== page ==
Personal Structures of Support: Pt. 1

Katie & Her sister

As the Think Tank continues our exploration of support structures, we found ourselves discussing our own entry points into the project. Why are we so keenly interested in the development, maintenance, and furthering of robust support structures?

For myself, I am always interested in the stories we tell. How do we represent ourselves to others through personal narrative, and how does this narrative relate to what other people see. In graduate school, I became aware of some people’s attempt to distance themselves from the financial and emotional support they had received as children and young adults. Why is it a bad thing that your parents were able to send you to college? Why must you have done it all alone? For me, it seems tied to the myth of bootstrapping that is so pervasive in our national founding mythology. Can’t we break that cycle?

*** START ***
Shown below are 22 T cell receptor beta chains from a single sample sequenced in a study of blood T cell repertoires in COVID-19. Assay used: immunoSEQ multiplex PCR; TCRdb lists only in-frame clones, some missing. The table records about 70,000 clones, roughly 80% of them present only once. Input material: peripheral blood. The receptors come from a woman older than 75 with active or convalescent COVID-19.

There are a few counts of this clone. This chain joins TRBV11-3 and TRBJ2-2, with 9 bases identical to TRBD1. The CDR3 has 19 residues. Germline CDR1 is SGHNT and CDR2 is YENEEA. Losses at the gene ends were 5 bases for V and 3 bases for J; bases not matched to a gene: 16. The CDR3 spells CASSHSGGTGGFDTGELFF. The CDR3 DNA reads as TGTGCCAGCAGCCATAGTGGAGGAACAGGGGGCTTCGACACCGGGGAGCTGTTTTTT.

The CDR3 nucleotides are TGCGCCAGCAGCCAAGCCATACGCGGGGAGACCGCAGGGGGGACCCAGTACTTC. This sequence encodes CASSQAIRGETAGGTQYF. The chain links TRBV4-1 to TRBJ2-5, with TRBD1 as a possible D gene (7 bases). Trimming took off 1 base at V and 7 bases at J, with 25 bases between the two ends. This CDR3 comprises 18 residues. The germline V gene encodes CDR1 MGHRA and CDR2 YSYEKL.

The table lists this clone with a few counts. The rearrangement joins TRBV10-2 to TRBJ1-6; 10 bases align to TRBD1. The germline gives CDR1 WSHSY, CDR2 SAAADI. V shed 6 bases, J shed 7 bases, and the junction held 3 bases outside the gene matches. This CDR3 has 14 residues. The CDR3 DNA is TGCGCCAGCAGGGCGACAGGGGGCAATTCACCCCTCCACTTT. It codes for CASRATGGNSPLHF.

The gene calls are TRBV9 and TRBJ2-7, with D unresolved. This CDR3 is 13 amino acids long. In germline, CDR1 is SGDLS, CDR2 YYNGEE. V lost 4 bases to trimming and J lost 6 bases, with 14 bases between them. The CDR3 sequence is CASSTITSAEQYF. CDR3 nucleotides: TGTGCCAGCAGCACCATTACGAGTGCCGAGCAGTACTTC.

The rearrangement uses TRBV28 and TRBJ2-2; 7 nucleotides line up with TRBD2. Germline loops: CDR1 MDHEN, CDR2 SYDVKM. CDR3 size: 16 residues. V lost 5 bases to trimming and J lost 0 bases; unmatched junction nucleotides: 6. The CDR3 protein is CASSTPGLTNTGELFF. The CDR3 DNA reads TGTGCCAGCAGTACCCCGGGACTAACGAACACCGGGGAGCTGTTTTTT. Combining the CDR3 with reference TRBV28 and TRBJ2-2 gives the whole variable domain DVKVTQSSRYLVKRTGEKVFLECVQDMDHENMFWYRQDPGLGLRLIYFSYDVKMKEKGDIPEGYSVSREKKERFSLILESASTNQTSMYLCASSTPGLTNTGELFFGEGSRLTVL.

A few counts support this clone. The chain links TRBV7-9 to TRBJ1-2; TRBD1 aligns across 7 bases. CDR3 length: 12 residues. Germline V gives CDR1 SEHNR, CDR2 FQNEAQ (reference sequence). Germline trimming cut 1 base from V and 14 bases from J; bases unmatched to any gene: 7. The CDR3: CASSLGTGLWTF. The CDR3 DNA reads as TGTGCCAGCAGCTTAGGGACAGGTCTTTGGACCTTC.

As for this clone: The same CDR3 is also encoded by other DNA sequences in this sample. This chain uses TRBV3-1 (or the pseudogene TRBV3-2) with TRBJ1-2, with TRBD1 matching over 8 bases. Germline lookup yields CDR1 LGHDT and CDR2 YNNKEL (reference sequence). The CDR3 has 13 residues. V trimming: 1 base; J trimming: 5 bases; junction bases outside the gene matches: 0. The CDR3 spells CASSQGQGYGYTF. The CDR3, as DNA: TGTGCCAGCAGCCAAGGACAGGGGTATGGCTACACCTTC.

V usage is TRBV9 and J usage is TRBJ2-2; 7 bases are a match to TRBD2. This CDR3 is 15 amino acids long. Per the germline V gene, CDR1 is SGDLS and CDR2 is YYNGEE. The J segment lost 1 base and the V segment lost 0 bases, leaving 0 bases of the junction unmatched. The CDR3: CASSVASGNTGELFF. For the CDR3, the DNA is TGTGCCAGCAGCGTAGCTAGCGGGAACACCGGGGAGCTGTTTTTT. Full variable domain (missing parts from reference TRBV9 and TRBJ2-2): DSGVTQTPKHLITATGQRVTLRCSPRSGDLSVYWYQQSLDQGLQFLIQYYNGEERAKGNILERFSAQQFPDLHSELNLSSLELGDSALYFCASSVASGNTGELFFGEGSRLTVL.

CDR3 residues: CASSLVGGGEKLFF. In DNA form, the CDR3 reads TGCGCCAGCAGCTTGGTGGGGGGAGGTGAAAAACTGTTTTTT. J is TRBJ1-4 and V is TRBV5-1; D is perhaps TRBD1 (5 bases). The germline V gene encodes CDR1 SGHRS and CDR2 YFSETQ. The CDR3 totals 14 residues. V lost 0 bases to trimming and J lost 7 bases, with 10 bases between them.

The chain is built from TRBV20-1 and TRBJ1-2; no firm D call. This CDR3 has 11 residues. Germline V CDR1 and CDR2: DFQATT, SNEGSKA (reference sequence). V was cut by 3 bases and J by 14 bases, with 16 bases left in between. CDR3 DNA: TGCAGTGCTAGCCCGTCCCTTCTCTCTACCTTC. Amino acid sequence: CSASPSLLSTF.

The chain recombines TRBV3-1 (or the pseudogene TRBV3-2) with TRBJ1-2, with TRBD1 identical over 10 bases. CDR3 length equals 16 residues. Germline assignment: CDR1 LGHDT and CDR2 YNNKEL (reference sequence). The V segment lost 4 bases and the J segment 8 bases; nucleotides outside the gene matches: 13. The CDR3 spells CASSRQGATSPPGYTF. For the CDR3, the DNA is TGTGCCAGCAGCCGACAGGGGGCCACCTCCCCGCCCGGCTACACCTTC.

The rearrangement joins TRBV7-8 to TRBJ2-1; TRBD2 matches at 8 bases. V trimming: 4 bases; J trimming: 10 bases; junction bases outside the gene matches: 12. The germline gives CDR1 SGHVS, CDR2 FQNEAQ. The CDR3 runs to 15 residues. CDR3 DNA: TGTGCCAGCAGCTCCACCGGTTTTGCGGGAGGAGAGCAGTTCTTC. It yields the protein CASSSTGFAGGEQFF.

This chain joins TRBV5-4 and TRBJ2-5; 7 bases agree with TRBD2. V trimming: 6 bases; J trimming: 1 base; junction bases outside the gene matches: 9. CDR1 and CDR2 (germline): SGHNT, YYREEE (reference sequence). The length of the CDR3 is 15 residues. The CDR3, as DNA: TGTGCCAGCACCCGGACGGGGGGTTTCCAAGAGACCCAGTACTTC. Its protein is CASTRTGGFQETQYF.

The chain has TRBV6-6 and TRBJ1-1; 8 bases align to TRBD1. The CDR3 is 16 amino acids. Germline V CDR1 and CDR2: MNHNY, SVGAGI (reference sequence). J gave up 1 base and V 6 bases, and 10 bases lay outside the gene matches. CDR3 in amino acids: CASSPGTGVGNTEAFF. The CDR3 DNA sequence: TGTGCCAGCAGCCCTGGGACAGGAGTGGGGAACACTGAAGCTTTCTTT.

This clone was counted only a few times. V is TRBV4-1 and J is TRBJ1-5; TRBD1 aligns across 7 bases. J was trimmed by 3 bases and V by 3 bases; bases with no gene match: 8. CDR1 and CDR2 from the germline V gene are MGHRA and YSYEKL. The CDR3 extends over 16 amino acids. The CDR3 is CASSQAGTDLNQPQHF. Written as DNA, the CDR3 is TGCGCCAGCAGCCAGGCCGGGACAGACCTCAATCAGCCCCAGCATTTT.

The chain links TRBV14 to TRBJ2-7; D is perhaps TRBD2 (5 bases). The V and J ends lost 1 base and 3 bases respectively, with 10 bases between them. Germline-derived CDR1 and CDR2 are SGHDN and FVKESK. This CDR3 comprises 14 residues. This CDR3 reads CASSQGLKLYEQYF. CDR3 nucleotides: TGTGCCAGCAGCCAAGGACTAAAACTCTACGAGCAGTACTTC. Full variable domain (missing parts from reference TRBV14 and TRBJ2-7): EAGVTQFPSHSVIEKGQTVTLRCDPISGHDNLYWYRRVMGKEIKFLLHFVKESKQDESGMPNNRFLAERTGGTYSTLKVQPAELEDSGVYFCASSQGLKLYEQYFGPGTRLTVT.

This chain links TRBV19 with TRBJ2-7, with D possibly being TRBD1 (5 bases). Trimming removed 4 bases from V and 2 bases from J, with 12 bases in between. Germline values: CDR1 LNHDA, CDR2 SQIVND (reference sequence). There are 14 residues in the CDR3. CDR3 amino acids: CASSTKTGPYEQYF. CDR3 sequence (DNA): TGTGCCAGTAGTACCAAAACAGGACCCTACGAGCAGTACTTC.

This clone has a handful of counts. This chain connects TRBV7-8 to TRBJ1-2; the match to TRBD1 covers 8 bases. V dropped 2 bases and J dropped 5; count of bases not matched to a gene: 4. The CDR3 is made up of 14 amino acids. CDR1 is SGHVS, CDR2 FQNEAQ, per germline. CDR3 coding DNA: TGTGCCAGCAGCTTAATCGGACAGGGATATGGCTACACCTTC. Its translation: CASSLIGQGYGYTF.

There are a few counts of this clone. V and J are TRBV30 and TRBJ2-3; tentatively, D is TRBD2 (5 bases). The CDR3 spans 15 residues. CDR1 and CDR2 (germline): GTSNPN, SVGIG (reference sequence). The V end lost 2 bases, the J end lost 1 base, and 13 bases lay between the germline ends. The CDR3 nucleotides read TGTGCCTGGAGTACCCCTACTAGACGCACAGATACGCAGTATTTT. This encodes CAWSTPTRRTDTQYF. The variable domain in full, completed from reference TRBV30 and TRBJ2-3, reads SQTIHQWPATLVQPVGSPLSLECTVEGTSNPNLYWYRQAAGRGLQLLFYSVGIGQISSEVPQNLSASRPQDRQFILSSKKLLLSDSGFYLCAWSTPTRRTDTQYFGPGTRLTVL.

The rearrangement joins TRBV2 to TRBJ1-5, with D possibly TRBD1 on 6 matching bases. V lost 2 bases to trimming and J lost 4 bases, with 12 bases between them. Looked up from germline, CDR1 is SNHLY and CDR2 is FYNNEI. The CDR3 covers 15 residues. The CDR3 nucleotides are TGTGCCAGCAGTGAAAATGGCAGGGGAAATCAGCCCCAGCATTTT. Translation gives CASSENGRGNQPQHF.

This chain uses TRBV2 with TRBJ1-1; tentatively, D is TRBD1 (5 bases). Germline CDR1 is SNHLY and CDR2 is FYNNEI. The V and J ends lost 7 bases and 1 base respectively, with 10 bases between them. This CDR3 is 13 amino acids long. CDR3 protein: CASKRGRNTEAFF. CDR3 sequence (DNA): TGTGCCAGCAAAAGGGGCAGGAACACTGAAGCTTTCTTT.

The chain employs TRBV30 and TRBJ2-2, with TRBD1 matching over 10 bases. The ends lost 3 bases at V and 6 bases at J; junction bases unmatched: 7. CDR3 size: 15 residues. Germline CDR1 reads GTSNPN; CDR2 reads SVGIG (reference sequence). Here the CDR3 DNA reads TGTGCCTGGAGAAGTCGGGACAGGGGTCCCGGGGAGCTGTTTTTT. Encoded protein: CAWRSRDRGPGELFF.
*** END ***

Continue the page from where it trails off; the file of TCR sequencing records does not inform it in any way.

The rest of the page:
I feel very lucky to have been raised in a loving and supportive environment. I went to great schools, and my parents supported me through my undergraduate education. They continue to support me when I ask for help and when they can. And they are proud of the success I have had as a result of their support. They know, and I know, that I was given opportunities growing up on the far north side of Chicago that others were not–due to race, class, and other factors too numerous to name. Why can’t we (the royal we) acknowledge that inequity and work to change it?

Identifying our support structures and owning up to them is the first step in strengthening these networks and support structures for others.